WTW wins NZSuper review race (again)
The New Zealand Treasury confirmed WTW would run the upcoming five-yearly review of the now $70 billion NZ Superannuation Fund (NZS) in a release late last month. The global consulting giant completed the previous NZS investigation in 2019 in a role that has historically been shared around different providers.
Local actuarial firm EriksensGlobal was first to review the fund in 2004 followed by Mercer in 2009 and Promontory Financial Group in 2014. Treasury said in the statement that it “conducted a thorough evaluation process which considered a number of high-quality proposals” before handing WTW the NZS gig for the second time in a row.
Under the 2001 establishment terms, the fund must open up every five years to outside scrutiny to ensure it’s “effectively” meeting the goals laid down in the legislation. The statutory review typically covers the effectiveness of NZS “policies, standards and procedures” and fund performance, among other factors. WTW will also take a deep dive into the “operational and investment processes” during the 2024 effort.
“This will include an evaluation on how the Guardians are managing risk and liquidity; governance; optimising endowments; asset allocation techniques; internal vs external investment management, and ethical/sustainable investment frameworks,” the statement says.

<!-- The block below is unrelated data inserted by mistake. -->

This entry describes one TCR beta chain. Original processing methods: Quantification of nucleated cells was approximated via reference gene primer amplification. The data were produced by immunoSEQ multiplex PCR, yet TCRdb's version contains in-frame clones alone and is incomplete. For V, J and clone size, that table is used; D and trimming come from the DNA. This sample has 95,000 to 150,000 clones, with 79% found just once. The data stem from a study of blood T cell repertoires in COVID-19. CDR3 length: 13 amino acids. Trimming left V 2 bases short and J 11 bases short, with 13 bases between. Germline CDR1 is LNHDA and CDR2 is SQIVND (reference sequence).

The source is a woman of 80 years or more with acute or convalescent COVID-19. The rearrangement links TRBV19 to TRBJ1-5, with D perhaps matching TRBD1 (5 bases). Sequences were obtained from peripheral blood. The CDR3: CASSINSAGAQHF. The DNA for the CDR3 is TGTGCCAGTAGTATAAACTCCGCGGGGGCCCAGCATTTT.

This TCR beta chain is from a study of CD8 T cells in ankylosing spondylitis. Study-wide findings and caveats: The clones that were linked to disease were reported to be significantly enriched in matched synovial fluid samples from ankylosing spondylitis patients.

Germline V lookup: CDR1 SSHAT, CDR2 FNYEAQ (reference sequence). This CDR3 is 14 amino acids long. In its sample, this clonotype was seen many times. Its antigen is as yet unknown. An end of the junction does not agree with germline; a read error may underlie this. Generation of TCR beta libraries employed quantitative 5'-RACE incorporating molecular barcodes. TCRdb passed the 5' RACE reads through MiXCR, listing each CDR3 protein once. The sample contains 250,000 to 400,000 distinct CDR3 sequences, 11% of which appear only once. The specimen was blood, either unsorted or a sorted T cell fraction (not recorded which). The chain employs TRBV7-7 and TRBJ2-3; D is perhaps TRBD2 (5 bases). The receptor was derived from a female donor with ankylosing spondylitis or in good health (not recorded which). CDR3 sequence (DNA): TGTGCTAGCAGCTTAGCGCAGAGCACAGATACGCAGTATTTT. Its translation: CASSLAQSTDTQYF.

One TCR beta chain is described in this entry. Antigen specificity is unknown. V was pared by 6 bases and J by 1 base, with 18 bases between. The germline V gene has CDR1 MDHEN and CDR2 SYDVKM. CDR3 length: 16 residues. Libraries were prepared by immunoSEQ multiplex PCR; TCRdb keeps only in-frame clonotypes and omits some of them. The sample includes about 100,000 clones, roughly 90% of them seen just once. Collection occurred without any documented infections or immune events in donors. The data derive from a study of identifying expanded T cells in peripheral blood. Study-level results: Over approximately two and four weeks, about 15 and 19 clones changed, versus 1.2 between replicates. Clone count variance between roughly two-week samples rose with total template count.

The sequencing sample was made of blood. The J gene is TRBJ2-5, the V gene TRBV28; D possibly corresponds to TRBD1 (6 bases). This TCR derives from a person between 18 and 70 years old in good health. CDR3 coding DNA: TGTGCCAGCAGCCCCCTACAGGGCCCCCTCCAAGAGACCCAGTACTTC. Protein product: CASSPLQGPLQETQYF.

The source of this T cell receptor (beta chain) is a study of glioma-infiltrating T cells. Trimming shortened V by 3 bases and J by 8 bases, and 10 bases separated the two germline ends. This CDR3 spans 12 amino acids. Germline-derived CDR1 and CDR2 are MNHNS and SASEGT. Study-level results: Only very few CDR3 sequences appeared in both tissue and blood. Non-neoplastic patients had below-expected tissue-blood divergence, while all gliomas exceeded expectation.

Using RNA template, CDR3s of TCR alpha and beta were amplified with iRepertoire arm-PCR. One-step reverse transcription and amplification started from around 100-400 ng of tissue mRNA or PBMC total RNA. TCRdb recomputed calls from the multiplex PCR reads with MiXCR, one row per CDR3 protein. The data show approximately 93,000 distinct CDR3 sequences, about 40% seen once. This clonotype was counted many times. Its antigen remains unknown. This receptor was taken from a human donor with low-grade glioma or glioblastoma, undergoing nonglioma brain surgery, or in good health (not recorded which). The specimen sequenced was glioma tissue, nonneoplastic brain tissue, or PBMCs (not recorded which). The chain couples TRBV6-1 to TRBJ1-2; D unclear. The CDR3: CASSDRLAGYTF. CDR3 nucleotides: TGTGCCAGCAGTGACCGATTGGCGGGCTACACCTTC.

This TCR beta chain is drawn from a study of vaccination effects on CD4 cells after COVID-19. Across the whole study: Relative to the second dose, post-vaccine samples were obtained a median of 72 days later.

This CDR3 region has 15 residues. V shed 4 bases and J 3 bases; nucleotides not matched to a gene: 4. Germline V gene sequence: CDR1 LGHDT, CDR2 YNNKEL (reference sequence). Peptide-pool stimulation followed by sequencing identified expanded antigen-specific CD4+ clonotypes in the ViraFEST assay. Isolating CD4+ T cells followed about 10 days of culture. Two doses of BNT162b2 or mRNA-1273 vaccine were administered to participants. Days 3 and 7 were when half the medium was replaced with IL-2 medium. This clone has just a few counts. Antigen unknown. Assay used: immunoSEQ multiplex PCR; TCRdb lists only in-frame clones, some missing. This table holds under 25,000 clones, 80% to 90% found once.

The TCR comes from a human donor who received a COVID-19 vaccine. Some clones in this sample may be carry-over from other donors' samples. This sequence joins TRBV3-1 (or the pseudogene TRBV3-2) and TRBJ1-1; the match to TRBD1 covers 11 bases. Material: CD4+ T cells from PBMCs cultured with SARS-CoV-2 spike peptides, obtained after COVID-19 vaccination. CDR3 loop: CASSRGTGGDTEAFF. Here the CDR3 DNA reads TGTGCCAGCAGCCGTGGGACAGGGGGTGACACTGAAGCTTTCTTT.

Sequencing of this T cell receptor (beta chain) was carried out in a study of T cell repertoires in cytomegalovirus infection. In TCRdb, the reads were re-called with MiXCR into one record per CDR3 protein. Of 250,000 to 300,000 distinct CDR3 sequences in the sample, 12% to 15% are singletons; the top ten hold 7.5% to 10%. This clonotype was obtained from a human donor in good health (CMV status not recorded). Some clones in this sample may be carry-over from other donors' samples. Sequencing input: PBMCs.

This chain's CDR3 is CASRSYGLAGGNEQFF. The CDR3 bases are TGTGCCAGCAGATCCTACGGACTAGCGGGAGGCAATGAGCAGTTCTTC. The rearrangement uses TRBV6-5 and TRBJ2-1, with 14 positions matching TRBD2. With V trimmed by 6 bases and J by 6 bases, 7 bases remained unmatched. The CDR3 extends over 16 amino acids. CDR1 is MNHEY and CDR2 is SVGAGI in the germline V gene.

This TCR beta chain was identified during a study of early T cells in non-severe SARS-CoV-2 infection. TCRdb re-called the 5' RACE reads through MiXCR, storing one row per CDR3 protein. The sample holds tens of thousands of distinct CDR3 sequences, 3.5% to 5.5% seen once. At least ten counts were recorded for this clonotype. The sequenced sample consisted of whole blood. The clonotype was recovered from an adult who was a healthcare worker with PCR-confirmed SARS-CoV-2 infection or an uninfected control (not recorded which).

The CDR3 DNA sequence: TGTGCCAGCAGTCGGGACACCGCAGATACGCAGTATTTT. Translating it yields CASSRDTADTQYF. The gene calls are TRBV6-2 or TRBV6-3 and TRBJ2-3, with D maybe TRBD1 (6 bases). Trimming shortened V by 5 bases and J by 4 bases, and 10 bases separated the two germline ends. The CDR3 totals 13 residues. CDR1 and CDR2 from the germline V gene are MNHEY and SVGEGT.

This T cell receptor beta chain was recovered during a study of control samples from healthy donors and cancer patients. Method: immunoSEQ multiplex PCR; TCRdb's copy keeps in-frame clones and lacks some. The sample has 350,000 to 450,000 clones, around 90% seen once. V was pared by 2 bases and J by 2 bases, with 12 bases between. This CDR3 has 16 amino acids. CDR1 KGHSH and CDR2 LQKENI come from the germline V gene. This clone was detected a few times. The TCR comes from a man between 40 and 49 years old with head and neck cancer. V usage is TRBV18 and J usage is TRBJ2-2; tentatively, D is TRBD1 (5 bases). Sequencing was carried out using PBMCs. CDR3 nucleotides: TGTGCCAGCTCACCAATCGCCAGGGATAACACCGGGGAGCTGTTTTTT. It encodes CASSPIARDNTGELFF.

In its 2019 report – authored by the firm’s then global head of governance consulting, Tim Mitchell – WTW found NZS in excellent health, concluding “so far so good”. but made five recommendations and 13 suggestions to lift the bar even higher in areas such as culture, remuneration and investment risk management.
“The Guardians and the Treasury should think deeply about the accelerating change in the industry and the “Red Queen race”, where increasing speed is needed to survive and thrive,” the WTW report said.
In Alice in Wonderland, the Red Queen and the book’s protagonist famously hold a running race where neither makes any ground. WTW recommended that NZS review its compensation framework, use a risk factor framework to help identify diversification opportunities, and allocate more resources to responsible investment issues, while suggesting the NZS board get more external advice on issues that are “highly complex or contentious”.
Meanwhile, the NZS is yet to name a permanent successor to Matthew Whineray, who departed in December after five years in charge. Paula Steed, who joined the fund as general manager strategy and shared services, continues as acting chief executive.